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Q&A #6281

Teachers' Lounge Discussion: Addition/subtraction

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From: Lisa <wontolla_ami@yahoo.com>
To: Teacher2Teacher Public Discussion
Date: 2008011813:35:00
Subject: Re: Memorizing Addition/subtraction

I think you are right that number strategies should be learned first. 
That helps the mind with the mobility it needs to devise strategies to
add larger numbers quickly.  If these things have been covered though,
memorization of the single digit addition is very helpful to the
student.  The best way to teach this depends on the student.  Some
kids are better visual learners.  If you provide a sheet of paper with
all the addition problems AND their answers (i.e. 5+2=7), and have the
child recopy them, they will learn them quickly (they should also
repeat them mentally as they recopy them.  Auditory learners benefit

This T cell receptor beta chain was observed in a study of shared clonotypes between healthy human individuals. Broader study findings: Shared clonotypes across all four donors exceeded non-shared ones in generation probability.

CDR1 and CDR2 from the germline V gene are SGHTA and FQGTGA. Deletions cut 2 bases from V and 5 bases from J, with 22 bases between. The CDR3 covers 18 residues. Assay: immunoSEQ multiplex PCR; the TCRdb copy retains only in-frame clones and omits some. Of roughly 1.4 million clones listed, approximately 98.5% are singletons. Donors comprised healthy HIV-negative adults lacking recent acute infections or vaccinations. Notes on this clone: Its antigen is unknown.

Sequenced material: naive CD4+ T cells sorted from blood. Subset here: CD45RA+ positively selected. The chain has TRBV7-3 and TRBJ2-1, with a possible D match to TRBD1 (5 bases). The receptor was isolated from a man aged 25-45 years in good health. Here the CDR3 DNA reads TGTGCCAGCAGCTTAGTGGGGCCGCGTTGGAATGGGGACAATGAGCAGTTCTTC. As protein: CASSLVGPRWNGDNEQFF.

by repeating the addition problem with the answer as they read it off
the flashcard (flashcards should have the answer provided with the
question, so the whole thing can be memorized).  In this way, as the
student repeats a problem mentally, the brain will automatically
complete the familiar string of numbers  (5+2=.....7!).

There are also jittery kids, which I don't have a lot of personal
experience with (I'm a homeschooling mom of five, that's my only
qualification).  However, I have heard of a strategy devised by one
such jittery kid (known as kinetic learners), in which the student put
each problem needed for memorization on its own step, then read them
to herself as she hopped up each step.  However, as I said, I have no
personal frame of reference in this case.

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